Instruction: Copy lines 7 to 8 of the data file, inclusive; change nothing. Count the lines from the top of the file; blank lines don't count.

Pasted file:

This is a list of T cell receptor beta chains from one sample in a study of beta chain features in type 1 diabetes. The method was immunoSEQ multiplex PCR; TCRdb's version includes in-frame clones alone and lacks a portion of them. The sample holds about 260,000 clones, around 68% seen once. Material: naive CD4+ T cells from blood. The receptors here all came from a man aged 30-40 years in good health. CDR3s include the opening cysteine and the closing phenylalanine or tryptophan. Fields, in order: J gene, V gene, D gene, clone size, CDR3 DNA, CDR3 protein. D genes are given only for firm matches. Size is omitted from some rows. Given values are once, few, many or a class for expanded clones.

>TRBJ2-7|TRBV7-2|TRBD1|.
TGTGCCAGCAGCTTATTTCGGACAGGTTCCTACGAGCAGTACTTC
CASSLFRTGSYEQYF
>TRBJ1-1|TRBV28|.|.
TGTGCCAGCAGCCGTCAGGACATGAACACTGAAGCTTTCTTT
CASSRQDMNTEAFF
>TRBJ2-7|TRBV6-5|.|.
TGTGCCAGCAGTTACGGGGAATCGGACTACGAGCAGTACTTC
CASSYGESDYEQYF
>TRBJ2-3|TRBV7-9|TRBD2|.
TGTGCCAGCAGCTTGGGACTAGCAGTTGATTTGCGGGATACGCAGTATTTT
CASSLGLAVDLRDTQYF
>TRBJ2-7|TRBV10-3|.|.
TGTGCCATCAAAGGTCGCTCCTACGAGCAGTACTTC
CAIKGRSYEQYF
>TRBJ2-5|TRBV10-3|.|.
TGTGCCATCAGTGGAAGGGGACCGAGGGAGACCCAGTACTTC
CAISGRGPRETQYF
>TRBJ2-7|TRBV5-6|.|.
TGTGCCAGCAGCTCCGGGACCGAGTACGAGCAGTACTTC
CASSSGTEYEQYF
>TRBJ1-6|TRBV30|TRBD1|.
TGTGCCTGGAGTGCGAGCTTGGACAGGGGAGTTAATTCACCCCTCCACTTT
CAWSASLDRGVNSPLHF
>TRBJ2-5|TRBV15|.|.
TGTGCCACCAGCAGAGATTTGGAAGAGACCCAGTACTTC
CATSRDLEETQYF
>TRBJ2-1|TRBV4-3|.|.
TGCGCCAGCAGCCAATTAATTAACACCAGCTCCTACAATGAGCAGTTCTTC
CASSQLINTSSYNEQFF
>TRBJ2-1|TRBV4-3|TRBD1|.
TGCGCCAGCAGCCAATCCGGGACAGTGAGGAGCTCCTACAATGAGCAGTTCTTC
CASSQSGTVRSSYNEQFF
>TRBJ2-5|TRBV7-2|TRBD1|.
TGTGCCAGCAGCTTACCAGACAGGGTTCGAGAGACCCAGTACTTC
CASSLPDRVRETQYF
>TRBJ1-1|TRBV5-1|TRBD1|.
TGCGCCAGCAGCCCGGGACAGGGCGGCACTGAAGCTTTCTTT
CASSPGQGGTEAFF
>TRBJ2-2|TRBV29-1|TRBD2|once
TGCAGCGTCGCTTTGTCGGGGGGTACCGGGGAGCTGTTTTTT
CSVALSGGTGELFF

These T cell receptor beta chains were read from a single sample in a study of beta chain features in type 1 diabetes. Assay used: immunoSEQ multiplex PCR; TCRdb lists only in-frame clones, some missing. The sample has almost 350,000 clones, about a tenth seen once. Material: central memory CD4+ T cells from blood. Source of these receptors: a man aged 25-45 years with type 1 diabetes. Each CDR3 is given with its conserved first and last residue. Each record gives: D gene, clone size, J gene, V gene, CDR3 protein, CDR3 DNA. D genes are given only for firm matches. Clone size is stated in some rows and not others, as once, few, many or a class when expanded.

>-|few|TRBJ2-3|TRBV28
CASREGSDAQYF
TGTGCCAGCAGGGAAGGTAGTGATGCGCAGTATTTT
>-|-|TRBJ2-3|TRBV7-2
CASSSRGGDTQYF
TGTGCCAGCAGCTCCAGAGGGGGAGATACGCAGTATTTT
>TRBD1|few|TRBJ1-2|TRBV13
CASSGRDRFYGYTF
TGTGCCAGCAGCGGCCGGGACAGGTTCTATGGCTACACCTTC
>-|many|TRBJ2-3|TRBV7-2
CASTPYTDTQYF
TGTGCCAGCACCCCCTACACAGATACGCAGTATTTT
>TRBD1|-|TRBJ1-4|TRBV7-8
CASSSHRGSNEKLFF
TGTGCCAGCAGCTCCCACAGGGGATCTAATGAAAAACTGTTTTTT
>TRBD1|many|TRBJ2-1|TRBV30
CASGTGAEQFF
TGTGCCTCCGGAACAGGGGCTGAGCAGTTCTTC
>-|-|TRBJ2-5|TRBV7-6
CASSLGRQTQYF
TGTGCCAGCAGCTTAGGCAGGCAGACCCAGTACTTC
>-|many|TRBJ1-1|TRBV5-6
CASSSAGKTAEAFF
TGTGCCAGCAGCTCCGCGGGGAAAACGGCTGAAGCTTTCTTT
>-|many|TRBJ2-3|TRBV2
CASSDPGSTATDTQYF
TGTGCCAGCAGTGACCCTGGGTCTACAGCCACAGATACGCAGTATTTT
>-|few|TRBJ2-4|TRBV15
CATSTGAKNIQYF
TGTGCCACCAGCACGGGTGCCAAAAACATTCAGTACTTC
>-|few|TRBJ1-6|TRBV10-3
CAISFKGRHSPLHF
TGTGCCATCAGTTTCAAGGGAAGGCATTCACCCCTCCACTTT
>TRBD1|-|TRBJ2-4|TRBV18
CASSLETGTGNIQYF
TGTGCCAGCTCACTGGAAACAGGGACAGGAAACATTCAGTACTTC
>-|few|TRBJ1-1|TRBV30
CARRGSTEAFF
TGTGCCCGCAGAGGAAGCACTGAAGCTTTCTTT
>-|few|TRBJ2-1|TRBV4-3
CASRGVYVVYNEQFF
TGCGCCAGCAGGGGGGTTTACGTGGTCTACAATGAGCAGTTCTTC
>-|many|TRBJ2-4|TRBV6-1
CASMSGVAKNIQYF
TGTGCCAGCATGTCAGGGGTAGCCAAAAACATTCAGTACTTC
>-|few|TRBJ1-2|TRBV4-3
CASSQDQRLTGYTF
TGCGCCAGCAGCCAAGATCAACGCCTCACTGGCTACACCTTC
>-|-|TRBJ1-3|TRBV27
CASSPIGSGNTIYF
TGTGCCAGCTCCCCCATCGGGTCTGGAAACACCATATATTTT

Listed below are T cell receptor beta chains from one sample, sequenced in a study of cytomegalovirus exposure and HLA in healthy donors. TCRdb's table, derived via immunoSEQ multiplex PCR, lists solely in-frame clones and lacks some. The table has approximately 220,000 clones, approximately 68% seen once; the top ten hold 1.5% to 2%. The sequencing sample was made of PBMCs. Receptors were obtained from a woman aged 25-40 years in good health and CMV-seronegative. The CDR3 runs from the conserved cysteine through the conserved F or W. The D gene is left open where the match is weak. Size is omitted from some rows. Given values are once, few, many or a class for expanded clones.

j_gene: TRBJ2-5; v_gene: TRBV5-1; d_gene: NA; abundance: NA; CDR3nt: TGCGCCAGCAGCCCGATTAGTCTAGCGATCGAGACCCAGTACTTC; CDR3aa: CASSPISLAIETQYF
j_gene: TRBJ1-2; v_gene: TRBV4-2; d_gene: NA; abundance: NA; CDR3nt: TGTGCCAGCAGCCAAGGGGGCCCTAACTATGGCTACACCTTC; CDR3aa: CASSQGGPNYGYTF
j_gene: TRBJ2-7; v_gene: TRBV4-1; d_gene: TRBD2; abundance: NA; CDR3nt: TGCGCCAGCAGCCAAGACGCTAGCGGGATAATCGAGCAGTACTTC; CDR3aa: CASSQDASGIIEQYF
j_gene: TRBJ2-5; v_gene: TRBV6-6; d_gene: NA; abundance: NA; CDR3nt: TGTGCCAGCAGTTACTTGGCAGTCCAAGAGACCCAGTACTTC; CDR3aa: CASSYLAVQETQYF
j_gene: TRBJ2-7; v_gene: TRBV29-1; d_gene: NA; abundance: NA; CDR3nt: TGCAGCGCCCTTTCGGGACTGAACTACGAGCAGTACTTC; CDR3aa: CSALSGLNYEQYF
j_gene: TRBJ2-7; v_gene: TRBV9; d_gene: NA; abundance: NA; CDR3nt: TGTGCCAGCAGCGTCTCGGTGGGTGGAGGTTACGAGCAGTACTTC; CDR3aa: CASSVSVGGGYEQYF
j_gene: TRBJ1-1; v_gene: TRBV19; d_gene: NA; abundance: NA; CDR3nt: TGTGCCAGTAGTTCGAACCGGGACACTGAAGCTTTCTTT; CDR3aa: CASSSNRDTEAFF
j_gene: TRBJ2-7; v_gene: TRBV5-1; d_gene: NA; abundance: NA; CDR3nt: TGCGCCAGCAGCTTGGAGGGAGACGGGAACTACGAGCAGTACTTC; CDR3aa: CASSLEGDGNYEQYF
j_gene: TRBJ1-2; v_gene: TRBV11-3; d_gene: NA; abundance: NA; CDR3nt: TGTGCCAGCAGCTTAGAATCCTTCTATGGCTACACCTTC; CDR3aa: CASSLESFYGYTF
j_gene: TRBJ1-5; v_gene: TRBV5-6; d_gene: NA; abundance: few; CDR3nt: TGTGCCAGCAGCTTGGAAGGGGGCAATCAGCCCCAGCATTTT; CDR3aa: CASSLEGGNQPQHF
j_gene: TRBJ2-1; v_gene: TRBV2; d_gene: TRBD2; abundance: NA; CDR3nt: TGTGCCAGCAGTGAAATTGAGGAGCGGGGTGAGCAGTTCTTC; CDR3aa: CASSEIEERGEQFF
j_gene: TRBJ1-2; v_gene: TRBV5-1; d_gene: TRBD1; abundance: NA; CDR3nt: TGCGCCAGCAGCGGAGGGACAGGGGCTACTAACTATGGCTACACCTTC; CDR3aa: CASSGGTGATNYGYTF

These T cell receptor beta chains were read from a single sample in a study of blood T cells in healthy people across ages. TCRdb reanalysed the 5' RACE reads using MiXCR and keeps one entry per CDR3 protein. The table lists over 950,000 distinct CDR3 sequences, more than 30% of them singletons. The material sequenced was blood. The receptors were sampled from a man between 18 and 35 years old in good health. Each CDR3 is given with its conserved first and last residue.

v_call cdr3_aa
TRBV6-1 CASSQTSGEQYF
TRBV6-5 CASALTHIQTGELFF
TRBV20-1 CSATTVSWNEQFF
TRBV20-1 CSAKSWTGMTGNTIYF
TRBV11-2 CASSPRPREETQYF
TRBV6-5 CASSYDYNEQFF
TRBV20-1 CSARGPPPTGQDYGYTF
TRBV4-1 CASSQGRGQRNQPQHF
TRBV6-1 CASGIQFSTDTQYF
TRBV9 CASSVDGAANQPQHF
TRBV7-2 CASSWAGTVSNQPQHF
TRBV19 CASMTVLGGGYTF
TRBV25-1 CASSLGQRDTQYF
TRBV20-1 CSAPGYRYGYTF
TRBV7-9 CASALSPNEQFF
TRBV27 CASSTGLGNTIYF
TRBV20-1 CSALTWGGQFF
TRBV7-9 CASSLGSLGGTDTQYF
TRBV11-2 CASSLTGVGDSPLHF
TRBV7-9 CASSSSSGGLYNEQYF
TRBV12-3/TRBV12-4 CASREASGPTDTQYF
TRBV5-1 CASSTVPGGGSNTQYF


CASSRQDMNTEAFF
>TRBJ2-7|TRBV6-5|.|.